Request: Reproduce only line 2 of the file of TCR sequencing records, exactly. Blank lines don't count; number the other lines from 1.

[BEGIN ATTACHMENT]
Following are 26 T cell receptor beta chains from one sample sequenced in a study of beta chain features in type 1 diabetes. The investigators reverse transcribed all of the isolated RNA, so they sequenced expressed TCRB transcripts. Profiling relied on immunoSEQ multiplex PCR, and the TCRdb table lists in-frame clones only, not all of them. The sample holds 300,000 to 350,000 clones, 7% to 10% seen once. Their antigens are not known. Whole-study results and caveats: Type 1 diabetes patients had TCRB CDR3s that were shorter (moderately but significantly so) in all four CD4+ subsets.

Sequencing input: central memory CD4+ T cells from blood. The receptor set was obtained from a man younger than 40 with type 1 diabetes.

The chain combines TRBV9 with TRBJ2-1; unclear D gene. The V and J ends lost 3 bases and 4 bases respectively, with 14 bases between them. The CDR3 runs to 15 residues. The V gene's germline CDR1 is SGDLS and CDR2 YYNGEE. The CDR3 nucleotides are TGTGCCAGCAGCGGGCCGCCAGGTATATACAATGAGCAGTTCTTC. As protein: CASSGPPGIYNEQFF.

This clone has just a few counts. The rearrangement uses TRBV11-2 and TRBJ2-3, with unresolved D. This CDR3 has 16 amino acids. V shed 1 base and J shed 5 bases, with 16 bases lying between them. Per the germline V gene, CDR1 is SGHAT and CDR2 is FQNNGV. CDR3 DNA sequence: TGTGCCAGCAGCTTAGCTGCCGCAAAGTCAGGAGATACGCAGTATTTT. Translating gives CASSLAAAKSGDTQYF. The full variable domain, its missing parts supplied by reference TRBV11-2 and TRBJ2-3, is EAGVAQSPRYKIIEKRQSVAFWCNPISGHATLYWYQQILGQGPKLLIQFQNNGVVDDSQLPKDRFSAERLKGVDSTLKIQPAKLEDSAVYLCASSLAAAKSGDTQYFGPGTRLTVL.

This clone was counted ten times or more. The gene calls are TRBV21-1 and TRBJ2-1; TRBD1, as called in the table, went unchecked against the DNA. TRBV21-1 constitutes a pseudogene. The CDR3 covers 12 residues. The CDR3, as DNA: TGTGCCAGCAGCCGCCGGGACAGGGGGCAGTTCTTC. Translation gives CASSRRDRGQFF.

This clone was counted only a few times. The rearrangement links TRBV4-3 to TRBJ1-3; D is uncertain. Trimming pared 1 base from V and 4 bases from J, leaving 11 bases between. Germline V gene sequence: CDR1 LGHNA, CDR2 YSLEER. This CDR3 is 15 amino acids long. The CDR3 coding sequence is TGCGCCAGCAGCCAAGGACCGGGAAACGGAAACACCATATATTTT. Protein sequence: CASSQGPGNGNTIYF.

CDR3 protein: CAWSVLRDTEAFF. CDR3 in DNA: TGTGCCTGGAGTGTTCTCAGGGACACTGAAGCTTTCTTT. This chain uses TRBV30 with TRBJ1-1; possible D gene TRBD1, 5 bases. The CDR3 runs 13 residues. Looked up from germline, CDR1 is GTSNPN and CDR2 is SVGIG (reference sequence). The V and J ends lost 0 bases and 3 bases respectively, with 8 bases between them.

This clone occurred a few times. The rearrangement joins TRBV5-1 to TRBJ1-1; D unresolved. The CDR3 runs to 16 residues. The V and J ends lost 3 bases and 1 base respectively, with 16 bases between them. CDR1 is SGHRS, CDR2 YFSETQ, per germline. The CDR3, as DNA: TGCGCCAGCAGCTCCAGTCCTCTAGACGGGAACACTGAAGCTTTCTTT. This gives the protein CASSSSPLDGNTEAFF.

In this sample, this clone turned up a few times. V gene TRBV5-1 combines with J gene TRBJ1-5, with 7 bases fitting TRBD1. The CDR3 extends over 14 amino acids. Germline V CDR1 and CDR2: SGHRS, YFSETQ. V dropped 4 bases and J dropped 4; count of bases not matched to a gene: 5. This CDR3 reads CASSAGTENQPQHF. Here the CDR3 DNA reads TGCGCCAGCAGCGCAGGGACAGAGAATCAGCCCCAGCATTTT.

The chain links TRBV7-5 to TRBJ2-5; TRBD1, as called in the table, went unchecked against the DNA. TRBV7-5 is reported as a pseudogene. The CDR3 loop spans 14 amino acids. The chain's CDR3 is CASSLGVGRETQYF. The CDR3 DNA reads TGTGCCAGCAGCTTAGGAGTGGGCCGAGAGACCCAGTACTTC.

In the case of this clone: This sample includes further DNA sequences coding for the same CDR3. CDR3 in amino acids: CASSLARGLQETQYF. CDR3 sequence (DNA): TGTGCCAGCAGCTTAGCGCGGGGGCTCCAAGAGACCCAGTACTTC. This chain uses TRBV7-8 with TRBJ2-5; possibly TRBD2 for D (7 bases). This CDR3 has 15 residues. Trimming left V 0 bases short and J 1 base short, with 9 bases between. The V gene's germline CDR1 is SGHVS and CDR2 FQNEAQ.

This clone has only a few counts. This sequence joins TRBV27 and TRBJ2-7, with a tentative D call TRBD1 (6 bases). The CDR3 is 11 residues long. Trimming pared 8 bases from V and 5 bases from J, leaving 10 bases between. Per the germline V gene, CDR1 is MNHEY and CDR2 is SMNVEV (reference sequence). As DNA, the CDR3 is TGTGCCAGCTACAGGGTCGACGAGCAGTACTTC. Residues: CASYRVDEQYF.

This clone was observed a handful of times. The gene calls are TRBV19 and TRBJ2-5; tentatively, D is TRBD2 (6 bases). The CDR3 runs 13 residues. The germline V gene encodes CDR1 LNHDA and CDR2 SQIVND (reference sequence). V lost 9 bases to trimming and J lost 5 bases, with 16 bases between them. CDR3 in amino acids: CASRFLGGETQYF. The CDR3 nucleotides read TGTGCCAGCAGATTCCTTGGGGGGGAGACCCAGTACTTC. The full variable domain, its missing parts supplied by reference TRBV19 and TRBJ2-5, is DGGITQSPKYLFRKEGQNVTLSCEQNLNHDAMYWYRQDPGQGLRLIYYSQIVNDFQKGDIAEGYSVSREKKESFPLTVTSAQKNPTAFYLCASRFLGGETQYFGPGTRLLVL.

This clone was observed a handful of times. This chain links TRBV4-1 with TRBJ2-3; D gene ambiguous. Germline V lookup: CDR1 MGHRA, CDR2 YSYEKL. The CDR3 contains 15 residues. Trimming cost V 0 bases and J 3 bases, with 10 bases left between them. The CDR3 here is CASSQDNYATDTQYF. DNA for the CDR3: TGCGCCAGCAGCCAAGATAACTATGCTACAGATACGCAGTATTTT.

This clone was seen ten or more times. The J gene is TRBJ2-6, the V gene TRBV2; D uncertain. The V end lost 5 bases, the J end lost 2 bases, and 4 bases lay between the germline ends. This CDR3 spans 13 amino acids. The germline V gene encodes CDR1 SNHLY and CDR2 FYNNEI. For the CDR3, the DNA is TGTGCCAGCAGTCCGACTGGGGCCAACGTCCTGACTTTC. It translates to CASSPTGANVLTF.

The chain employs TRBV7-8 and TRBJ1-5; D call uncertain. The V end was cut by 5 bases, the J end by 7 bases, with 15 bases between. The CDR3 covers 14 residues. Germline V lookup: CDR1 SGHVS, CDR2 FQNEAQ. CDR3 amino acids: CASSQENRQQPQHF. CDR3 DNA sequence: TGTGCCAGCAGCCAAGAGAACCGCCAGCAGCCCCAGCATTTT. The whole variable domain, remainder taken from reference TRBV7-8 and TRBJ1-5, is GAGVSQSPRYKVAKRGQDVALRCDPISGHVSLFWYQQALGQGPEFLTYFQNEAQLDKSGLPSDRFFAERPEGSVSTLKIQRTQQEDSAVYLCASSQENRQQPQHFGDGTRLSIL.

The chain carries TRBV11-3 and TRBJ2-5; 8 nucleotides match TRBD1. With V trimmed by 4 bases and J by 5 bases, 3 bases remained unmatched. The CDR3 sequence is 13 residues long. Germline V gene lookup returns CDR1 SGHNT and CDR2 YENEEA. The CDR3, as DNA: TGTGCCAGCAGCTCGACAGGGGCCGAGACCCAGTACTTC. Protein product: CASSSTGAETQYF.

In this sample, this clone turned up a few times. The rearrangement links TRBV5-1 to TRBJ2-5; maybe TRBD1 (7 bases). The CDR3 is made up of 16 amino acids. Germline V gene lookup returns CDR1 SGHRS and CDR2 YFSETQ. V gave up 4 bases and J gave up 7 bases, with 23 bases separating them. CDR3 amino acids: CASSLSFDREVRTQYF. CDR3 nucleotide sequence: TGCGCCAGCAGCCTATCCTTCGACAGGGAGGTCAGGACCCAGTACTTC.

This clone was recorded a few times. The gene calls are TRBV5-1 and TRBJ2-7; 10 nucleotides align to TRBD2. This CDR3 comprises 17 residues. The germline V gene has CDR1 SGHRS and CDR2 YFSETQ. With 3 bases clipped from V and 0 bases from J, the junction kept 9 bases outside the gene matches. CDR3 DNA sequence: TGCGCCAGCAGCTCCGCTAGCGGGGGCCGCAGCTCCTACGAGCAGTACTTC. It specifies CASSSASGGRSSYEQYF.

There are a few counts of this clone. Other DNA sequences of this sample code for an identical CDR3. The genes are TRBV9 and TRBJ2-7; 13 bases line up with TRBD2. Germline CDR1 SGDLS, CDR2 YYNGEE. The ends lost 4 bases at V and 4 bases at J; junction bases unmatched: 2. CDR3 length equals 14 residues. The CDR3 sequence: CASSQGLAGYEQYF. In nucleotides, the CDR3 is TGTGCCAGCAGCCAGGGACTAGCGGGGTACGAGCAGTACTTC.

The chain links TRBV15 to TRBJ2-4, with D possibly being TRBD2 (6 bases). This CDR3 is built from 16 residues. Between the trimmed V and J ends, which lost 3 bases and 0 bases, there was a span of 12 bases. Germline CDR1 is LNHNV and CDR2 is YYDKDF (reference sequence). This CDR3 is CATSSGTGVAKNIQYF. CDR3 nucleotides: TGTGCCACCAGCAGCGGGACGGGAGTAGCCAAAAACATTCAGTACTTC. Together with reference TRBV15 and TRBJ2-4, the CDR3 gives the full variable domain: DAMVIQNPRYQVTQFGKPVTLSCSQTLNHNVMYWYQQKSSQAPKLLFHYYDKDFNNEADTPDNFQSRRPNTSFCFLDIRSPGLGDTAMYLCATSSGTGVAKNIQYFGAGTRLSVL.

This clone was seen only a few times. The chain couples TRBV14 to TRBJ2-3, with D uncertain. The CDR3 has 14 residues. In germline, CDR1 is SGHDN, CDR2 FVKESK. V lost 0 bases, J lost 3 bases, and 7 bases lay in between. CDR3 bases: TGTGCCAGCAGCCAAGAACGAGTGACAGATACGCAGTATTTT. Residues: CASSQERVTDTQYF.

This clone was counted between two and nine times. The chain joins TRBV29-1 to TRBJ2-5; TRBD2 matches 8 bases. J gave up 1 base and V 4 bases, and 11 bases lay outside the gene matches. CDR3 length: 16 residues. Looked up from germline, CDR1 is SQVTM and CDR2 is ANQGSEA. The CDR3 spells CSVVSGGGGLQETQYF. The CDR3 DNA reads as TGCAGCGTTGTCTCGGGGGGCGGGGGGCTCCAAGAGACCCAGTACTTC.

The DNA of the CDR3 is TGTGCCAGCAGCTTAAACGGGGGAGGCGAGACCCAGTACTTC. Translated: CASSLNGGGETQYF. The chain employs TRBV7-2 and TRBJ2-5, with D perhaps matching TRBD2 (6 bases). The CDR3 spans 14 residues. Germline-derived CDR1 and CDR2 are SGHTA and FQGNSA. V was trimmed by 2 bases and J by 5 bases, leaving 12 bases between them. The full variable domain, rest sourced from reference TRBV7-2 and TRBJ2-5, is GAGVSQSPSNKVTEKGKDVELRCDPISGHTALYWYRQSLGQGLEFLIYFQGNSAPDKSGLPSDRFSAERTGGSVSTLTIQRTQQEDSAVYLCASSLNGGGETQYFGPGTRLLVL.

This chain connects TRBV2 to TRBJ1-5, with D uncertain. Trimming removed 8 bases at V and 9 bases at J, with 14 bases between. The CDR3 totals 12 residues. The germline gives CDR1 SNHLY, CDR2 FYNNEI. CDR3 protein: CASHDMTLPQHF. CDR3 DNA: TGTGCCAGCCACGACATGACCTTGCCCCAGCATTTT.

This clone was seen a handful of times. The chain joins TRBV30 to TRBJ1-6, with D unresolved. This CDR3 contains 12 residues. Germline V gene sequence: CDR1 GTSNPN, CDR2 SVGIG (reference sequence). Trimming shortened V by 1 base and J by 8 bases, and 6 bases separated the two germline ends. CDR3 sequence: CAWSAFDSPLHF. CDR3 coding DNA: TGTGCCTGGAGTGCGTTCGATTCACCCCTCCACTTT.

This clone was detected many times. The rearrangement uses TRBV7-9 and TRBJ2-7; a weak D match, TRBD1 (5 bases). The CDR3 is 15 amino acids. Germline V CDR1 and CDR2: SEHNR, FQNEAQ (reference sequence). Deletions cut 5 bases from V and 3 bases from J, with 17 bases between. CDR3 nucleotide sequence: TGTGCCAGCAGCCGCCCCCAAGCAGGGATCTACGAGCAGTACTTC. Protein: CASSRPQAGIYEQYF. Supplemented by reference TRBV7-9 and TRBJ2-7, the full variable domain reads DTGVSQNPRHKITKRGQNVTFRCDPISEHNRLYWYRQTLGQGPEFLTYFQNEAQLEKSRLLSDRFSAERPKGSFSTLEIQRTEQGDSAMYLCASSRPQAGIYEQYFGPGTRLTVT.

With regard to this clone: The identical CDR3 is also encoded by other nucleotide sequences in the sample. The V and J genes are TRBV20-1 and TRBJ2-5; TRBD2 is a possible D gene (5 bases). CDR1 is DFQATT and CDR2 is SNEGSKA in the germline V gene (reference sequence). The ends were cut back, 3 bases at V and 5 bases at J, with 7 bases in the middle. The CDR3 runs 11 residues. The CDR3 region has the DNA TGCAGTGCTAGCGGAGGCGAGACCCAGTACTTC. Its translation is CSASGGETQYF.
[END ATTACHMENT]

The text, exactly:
Sequencing input: central memory CD4+ T cells from blood. The receptor set was obtained from a man younger than 40 with type 1 diabetes.